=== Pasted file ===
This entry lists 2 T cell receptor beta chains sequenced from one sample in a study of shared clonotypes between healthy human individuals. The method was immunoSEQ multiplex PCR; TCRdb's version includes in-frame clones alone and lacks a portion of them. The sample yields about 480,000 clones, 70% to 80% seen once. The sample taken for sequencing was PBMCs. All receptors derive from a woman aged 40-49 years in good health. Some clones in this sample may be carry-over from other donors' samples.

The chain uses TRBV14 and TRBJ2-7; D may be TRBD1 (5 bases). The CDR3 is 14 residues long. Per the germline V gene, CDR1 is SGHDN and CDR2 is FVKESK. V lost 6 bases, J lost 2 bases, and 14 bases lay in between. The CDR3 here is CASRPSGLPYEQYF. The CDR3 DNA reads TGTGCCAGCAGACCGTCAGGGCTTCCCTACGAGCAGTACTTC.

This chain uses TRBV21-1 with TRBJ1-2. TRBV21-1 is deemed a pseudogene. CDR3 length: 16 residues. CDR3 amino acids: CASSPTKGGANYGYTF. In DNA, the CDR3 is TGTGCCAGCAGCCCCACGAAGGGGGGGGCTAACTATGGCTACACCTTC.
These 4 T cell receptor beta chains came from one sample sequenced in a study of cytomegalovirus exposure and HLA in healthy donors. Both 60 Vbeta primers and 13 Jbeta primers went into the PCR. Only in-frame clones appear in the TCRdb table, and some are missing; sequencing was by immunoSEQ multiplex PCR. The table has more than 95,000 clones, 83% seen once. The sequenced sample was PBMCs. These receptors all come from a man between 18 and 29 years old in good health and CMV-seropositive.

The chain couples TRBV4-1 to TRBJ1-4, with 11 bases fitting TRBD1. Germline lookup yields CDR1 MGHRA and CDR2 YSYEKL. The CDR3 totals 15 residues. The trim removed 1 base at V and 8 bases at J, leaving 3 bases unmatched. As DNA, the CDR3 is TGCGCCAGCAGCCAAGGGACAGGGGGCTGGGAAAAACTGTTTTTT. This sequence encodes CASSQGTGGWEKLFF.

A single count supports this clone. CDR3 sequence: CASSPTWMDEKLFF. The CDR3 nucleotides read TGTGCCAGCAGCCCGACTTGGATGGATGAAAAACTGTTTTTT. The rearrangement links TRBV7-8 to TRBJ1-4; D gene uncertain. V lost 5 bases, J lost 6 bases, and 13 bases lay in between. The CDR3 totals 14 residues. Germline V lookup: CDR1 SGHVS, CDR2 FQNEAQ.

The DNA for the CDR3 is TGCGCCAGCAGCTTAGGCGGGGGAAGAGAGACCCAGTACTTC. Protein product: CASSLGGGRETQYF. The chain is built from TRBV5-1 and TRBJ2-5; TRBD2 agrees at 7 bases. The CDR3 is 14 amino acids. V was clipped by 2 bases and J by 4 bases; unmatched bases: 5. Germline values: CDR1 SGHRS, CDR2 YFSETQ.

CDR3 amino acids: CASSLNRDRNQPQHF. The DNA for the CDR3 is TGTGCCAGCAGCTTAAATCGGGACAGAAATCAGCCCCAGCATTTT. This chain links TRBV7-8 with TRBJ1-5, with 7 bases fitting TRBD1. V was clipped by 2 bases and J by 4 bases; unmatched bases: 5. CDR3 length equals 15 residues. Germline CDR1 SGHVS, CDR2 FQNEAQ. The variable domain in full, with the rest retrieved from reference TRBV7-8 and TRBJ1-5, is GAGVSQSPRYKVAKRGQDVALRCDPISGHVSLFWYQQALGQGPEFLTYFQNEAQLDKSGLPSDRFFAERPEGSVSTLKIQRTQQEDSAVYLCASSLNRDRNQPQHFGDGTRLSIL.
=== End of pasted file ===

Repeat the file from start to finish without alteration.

This entry lists 2 T cell receptor beta chains sequenced from one sample in a study of shared clonotypes between healthy human individuals. The method was immunoSEQ multiplex PCR; TCRdb's version includes in-frame clones alone and lacks a portion of them. The sample yields about 480,000 clones, 70% to 80% seen once. The sample taken for sequencing was PBMCs. All receptors derive from a woman aged 40-49 years in good health. Some clones in this sample may be carry-over from other donors' samples.

The chain uses TRBV14 and TRBJ2-7; D may be TRBD1 (5 bases). The CDR3 is 14 residues long. Per the germline V gene, CDR1 is SGHDN and CDR2 is FVKESK. V lost 6 bases, J lost 2 bases, and 14 bases lay in between. The CDR3 here is CASRPSGLPYEQYF. The CDR3 DNA reads TGTGCCAGCAGACCGTCAGGGCTTCCCTACGAGCAGTACTTC.

This chain uses TRBV21-1 with TRBJ1-2. TRBV21-1 is deemed a pseudogene. CDR3 length: 16 residues. CDR3 amino acids: CASSPTKGGANYGYTF. In DNA, the CDR3 is TGTGCCAGCAGCCCCACGAAGGGGGGGGCTAACTATGGCTACACCTTC.
These 4 T cell receptor beta chains came from one sample sequenced in a study of cytomegalovirus exposure and HLA in healthy donors. Both 60 Vbeta primers and 13 Jbeta primers went into the PCR. Only in-frame clones appear in the TCRdb table, and some are missing; sequencing was by immunoSEQ multiplex PCR. The table has more than 95,000 clones, 83% seen once. The sequenced sample was PBMCs. These receptors all come from a man between 18 and 29 years old in good health and CMV-seropositive.

The chain couples TRBV4-1 to TRBJ1-4, with 11 bases fitting TRBD1. Germline lookup yields CDR1 MGHRA and CDR2 YSYEKL. The CDR3 totals 15 residues. The trim removed 1 base at V and 8 bases at J, leaving 3 bases unmatched. As DNA, the CDR3 is TGCGCCAGCAGCCAAGGGACAGGGGGCTGGGAAAAACTGTTTTTT. This sequence encodes CASSQGTGGWEKLFF.

A single count supports this clone. CDR3 sequence: CASSPTWMDEKLFF. The CDR3 nucleotides read TGTGCCAGCAGCCCGACTTGGATGGATGAAAAACTGTTTTTT. The rearrangement links TRBV7-8 to TRBJ1-4; D gene uncertain. V lost 5 bases, J lost 6 bases, and 13 bases lay in between. The CDR3 totals 14 residues. Germline V lookup: CDR1 SGHVS, CDR2 FQNEAQ.

The DNA for the CDR3 is TGCGCCAGCAGCTTAGGCGGGGGAAGAGAGACCCAGTACTTC. Protein product: CASSLGGGRETQYF. The chain is built from TRBV5-1 and TRBJ2-5; TRBD2 agrees at 7 bases. The CDR3 is 14 amino acids. V was clipped by 2 bases and J by 4 bases; unmatched bases: 5. Germline values: CDR1 SGHRS, CDR2 YFSETQ.

CDR3 amino acids: CASSLNRDRNQPQHF. The DNA for the CDR3 is TGTGCCAGCAGCTTAAATCGGGACAGAAATCAGCCCCAGCATTTT. This chain links TRBV7-8 with TRBJ1-5, with 7 bases fitting TRBD1. V was clipped by 2 bases and J by 4 bases; unmatched bases: 5. CDR3 length equals 15 residues. Germline CDR1 SGHVS, CDR2 FQNEAQ. The variable domain in full, with the rest retrieved from reference TRBV7-8 and TRBJ1-5, is GAGVSQSPRYKVAKRGQDVALRCDPISGHVSLFWYQQALGQGPEFLTYFQNEAQLDKSGLPSDRFFAERPEGSVSTLKIQRTQQEDSAVYLCASSLNRDRNQPQHFGDGTRLSIL.